“I like having it on the phone because then I can playing it anytime. Even when I’m alone, I don’t need to have friends around or a group of people. I can just have it on my phone and play it anytime, anywhere. And it’s fun.”

In 2011 Matatu was a finalist in Google’s Android Developer Challenge for Sub-Saharan Africa – providing them with publicity and mentoring, as well as having their app hosted in Google play store and Google cloud.

Uganda has experienced a dramatic “tech-hub boom” – spurred on by collaborative workspaces such as Outobox, Innovation Village and growing international investment where investors are looking to break into these lucrative markets.

“When you ask young people, about apps they have on their phones, they tell you that at least five apps on their phone,  are either from Ugandan or Kenyan apps. I feel like that will go a long way in encouraging other young people to believe that there is more potential than just what they see. We’re not just consumers of content, but we’re creators of it.”

If the future of computing lies in mobile – and the fastest growth in mobile comes from the developing world – many are beginning to look to African startups for a taste of things to come.


According to PricewaterhouseCoopers (PWC) a multinational professional services network based in London, Africa’s gaming industry has been on a significant upswing in the past few years, driven primarily by advances in mobile phone technology.



By Paul Ndiho

Opposition leader Nana Akufo-Addo won Ghana’s national election last week, on his third attempt, cementing the country’s reputation as a standard bearer of democracy in West Africa.   Meanwhile, political turmoil has erupted in Gambia, after President Yahya Jammeh reversed course, to reject the outcome of the December first vote.


Gambia’s longtime leader president Yahya Jammeh is drawing international condemnation after going back on his word to step down after losing the presidential election to Adama barrow.  Mister Jammeh initially conceded defeat to president-elect barrow.

“I at this moment take this opportunity to congratulate Mr. Adam barrow for his victory. It’s a clear victory because our system says ‘simple majority. I will help him work towards the transition while i part to go and work on my farm…”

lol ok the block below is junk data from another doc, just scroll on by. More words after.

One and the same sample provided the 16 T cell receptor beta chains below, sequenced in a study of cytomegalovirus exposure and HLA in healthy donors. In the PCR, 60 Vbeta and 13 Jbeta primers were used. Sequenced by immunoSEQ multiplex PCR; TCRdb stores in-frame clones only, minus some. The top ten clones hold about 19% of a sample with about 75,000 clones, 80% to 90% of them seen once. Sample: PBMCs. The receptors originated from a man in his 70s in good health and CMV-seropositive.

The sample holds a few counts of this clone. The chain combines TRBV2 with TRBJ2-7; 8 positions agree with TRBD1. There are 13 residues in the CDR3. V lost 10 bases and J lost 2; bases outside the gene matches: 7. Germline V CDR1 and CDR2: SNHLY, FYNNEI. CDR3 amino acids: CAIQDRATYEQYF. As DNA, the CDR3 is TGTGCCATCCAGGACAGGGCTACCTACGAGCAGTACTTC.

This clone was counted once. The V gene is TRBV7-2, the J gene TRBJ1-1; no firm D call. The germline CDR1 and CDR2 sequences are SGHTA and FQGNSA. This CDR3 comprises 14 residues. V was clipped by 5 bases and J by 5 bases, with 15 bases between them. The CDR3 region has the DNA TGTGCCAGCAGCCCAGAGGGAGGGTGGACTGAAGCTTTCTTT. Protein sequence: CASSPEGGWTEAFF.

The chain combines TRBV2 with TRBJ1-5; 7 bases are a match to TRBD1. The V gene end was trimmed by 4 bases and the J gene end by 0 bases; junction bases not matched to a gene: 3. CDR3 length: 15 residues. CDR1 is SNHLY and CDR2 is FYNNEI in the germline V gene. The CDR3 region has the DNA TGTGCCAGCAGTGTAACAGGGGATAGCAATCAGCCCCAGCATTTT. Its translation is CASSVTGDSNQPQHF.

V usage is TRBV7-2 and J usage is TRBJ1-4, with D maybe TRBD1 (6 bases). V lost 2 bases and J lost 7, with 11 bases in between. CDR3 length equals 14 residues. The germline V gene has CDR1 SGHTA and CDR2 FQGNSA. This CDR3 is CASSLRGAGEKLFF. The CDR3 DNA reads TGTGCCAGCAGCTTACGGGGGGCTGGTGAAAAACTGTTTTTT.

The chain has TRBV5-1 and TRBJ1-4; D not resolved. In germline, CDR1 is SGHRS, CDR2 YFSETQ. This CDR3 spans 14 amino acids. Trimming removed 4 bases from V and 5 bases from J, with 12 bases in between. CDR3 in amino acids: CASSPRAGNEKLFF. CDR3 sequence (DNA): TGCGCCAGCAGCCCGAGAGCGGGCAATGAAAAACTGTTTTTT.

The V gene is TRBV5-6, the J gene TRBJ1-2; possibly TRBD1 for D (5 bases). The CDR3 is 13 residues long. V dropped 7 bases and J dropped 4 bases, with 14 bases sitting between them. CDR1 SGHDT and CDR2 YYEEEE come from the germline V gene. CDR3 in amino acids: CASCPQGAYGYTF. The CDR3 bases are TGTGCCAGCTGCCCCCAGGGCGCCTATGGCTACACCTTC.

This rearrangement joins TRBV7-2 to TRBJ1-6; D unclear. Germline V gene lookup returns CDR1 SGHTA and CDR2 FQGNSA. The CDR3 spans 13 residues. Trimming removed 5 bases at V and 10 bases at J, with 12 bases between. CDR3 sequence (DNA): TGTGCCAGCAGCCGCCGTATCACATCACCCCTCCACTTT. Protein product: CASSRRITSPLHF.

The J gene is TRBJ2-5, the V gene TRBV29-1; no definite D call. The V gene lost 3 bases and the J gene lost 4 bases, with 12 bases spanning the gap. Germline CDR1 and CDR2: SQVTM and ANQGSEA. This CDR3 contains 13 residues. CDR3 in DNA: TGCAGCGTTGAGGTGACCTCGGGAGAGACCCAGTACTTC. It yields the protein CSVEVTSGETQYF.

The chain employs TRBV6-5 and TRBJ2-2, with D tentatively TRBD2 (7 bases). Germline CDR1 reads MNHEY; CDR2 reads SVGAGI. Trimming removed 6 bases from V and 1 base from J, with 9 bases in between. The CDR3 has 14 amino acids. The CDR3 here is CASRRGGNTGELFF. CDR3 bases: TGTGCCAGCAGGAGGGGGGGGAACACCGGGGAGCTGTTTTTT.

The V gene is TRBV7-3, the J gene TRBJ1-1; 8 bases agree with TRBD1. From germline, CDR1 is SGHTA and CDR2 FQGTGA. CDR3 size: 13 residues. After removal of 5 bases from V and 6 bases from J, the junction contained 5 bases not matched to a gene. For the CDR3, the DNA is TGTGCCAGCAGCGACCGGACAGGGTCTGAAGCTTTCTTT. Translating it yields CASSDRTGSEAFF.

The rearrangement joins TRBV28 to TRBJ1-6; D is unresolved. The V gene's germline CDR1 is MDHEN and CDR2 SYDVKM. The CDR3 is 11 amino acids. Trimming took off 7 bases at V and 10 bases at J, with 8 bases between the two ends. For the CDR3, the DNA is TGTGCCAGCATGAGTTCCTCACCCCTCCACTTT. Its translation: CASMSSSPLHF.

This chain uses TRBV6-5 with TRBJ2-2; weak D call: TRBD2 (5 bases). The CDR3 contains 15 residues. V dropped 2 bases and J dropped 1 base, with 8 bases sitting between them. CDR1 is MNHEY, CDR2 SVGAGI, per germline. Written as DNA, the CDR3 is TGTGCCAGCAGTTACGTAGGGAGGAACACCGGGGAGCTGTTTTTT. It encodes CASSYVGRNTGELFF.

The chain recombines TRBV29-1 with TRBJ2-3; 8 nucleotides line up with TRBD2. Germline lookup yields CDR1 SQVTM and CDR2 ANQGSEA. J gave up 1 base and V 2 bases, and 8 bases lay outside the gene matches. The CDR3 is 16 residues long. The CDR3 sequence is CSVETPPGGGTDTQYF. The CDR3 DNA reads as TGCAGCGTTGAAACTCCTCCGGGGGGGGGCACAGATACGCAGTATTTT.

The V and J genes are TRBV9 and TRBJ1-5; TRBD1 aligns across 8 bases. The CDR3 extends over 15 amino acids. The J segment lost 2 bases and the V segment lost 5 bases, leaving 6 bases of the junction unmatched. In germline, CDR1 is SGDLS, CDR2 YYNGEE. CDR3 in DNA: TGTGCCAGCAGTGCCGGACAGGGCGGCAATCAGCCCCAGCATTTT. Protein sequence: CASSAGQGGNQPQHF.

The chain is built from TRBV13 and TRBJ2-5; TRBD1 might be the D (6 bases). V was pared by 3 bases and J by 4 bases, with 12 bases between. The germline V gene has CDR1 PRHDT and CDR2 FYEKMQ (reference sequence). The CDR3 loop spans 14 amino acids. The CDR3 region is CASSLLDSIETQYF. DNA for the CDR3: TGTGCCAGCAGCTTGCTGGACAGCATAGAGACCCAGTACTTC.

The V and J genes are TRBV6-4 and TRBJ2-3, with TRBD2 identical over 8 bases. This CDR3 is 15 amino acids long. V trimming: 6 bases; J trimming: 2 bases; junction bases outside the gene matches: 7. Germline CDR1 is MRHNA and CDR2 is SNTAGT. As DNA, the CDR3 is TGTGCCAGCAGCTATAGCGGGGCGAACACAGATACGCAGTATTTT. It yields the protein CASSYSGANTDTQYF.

But, by late Friday, Jammeh had changed his mind — and in a televised statement, he shocked the world and announced that had decided to reject the ballot on charges of fraud and that he would challenge the voting results before the nation’s Supreme Court.

A delegation of West African heads of state, led by Liberian president Ellen Johnson sirleaf, have travelled to Gambia to mediate the dispute.

In Ghana, President John Mahama and the nation’s voters have again demonstrated that their country is a beacon of West African democracy.  President Mahama quickly called opposition leader nana Akufo-Addo to concede defeat in the national election.  President-elect Akufo–Addo won an outright majority in the vote, according to the country’s electoral commission.

“Going b figures, and by the power vested in me as the chairperson of the electoral commission, and the returning officer for the presidential election, it is my duty and my privilege to declare nana Akufo-Addo wins as the president-elect of the republic of Ghana. Thank you, god bless our homeland Ghana, and make our nation greater and stronger.”

Nana Akufo-Addo defeated President John Mahama with nearly 54 percent of the vote.  After hearing the news, his supporters, the new patriotic party broke into cheers and dancing as car horns blared, and fireworks erupted across the capital, Accra.  Akufo-Addo, 72, says he is ready for the challenge.

“I make this solemn pledge to you tonight: I will not let you down. I will do all in my power to live up to your hopes and expectations,”